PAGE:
Eleanor Service |

Brexit. By now I’m sure you’re all well aware of what Brexit is, and that it is a source of great uncertainty for Britain and its future. Yes, it is a hugely important decision, an historical one even, but headlines have been so saturated by the topic for so long, that many people, myself included, have rather lost interest. Amidst so much confusion, conflicting stories and charismatic manipulations from skillful politicians on both sides, the facts of the matter become murky. And so, I have decided to delve deeper into the matter, and try to create a comprehensive, and simple guide to Brexit.

If we are to truly start at the beginning, we must move further back than June 23rd 2016, the fateful day of the EU Referendum that altered Britain’s political landscape forever, and instead start in 1975. This, was the last time British voters had a voice in our European relations, when Britain voted to stay in what was then known as the European Economic Community. But, of course, in the coming years things didn’t stay the same.

From the moment the 1992 Maastricht Treaty, which created the modern EU, was signed, there have been many clamoring for a vote that considered how different things now are. Those opposing the EU as a construct claimed that being part of the EU gave an unnacceptable level of power to Brussels. The controversial topic even caused divide within the Conservative Party itself.

But fast forward twenty years and, thanks to the long economic boom, up until the financial crash in 2008, the issue had been ignored. But alas, the issue eventually returned, despite David Cameron’s best efforts during his 2010 election to focus on domestic issues.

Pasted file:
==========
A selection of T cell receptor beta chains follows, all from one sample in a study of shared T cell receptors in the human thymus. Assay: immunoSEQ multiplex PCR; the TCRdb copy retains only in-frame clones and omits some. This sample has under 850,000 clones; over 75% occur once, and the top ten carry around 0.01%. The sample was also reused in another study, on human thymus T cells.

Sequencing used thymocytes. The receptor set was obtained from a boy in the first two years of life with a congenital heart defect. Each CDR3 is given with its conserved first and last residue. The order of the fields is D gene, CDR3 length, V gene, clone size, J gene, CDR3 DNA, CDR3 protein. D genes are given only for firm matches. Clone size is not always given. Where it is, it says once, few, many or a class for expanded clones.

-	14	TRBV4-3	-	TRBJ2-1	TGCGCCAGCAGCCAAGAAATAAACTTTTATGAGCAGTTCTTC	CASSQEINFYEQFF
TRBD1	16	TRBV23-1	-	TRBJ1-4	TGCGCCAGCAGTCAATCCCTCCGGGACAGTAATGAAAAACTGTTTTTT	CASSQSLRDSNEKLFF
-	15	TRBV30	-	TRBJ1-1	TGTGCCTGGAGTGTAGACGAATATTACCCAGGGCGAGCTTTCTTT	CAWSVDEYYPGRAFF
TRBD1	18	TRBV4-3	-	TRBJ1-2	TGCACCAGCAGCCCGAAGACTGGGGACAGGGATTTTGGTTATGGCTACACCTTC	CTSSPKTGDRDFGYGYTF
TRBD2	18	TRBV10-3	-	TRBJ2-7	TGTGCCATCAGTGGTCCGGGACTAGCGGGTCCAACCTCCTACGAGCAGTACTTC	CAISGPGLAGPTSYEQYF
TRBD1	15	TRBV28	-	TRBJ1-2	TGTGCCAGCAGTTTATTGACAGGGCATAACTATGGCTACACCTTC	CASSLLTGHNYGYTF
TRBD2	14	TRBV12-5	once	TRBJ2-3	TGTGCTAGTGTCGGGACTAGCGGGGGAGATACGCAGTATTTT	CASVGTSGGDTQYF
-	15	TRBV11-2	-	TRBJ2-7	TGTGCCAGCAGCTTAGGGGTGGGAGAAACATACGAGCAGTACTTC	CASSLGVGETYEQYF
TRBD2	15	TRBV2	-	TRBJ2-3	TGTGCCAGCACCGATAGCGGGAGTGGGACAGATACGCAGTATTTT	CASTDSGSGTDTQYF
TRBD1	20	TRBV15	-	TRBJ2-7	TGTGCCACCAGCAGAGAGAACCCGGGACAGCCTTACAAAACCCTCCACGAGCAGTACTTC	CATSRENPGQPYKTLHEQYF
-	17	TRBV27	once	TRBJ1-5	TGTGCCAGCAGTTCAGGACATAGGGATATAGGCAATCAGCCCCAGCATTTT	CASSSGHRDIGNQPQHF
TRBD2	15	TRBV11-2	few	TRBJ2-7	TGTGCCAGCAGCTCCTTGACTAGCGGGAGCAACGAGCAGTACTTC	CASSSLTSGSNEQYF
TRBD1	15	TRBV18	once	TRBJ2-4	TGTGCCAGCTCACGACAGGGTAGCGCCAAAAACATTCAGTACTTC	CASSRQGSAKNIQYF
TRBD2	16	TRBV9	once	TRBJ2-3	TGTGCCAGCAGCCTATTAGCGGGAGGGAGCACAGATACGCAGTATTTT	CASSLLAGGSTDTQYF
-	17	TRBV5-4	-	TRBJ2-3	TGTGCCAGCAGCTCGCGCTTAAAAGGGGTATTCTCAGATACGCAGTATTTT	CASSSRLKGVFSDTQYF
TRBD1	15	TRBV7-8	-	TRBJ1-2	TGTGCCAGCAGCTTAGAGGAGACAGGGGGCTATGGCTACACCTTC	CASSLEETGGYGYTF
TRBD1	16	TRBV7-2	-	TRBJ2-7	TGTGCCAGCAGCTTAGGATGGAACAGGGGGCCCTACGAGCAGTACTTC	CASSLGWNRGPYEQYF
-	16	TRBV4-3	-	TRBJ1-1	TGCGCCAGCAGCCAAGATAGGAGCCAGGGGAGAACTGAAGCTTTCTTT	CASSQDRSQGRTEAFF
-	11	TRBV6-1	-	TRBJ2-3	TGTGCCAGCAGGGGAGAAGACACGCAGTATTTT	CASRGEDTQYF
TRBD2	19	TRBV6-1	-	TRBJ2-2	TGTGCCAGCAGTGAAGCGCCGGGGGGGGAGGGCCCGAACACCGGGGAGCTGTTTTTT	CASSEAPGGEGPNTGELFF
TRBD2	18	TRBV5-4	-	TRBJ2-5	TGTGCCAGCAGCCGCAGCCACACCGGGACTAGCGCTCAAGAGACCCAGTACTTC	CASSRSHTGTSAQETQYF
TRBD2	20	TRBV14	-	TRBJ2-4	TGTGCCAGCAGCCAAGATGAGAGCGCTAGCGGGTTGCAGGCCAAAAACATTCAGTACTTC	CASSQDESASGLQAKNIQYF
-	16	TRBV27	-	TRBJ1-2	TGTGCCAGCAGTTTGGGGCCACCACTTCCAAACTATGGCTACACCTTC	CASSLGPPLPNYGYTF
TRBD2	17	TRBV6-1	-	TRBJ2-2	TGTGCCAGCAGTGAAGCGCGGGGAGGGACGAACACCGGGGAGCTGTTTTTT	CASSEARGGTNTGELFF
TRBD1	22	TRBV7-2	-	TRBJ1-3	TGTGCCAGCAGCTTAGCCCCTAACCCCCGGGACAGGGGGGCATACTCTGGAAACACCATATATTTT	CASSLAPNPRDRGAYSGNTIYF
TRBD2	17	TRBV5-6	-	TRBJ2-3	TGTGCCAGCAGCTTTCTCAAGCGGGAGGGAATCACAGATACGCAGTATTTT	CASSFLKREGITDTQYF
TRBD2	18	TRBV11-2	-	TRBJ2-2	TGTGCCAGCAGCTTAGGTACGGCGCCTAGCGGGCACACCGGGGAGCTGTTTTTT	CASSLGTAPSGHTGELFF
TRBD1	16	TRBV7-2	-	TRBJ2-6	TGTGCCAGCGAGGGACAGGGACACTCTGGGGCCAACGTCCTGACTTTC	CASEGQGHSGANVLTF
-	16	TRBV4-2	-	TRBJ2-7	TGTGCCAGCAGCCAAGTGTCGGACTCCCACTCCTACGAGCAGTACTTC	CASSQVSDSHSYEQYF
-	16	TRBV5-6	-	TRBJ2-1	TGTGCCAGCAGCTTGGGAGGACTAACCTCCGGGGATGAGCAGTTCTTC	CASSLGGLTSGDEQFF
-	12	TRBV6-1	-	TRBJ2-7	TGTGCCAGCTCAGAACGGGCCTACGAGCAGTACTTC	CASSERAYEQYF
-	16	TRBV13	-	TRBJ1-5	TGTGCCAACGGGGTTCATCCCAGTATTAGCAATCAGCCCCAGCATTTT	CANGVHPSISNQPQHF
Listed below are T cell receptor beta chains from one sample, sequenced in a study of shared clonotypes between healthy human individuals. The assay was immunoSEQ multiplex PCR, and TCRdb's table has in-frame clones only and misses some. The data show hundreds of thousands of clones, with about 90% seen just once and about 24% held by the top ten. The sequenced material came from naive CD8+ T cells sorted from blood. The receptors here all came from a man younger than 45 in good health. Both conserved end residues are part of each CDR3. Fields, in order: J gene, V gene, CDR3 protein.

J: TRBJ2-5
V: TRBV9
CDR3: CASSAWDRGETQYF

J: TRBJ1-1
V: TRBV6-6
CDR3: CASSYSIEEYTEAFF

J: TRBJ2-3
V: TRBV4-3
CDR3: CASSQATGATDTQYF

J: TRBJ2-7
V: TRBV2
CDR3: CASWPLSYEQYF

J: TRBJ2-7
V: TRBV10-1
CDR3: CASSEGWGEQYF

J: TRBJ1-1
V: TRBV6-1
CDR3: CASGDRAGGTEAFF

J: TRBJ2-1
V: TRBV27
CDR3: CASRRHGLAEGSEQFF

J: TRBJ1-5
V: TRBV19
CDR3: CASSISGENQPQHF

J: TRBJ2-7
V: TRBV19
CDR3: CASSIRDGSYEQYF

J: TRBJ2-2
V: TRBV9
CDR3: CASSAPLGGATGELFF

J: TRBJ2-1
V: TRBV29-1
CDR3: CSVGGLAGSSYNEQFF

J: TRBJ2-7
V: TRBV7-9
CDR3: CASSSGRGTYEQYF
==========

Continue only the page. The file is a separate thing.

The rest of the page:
A long string of political events followed, bringing the issue back to the forefront, particularly the influx of immigrants in the early 2000s. These were originally welcomed, but after the 2008 financial crash, living standards fell and resentment built. The public began to complain that no political party was responding quickly or efficiently enough. A period of political unrest ensued, spearheaded by Ukip’s surge in popularity.

Ukip’s success lead many Tory MPs to worry that Ukip would take enough seats to ensure Labour victory, and demanded that Cameron give them something to defend themselves with. That something was the EU Referendum.

Despite his reservations, Cameron agreed to hold the EU referendum by the end of 2017, but, due to drastic changes in circumstance, he was eventually driven to holding an early election. All in an effort to try and reduce the referendum’s hold on the political agenda. That backfired spectacularly, the issue has had a stranglehold on the nation’s attention for years.

Fast forward a couple of years, and results day has arrived. The leave vote has won with 51.9%, and Cameron suddenly announces his resignation as Prime Minister. The nation is shocked, and speculation is rife around who will lead next. What will this mean for Brexit? Will they try to stop it? Will they try to speed the process up? The nation’s answer is given with the announcement of the next PM of Britain, Theresa May.

So, where does our new PM stand on Brexit?

Initially. May was against Brexit, being of the opinion that we were better off in the EU. However, over the length of her term, her opinion has changed and she now favours leaving, saying it’s what the people want. And so, on the 29th of March, she began the two year long process of leaving the EU, with talks finally starting on the 19th of June.

For one week every month, the UK and EU negotiating teams are scheduled to meet to discuss the terms of Britain leaving the EU. Up first are the issues of the rights of EU and UK citizens after Brexit, what happens to the Northern Ireland Border and coming to a conclusion on how much it will cost the UK upon their leaving.

This is Brexit’s story so far, but there is still so much more to be established, and the people of Britain have been left uncertain about their fate. As the talks progress, we will keep you updated on the developments and consequences of the Brexit negotiations. But one thing remains certain, Britain will never be the same again.



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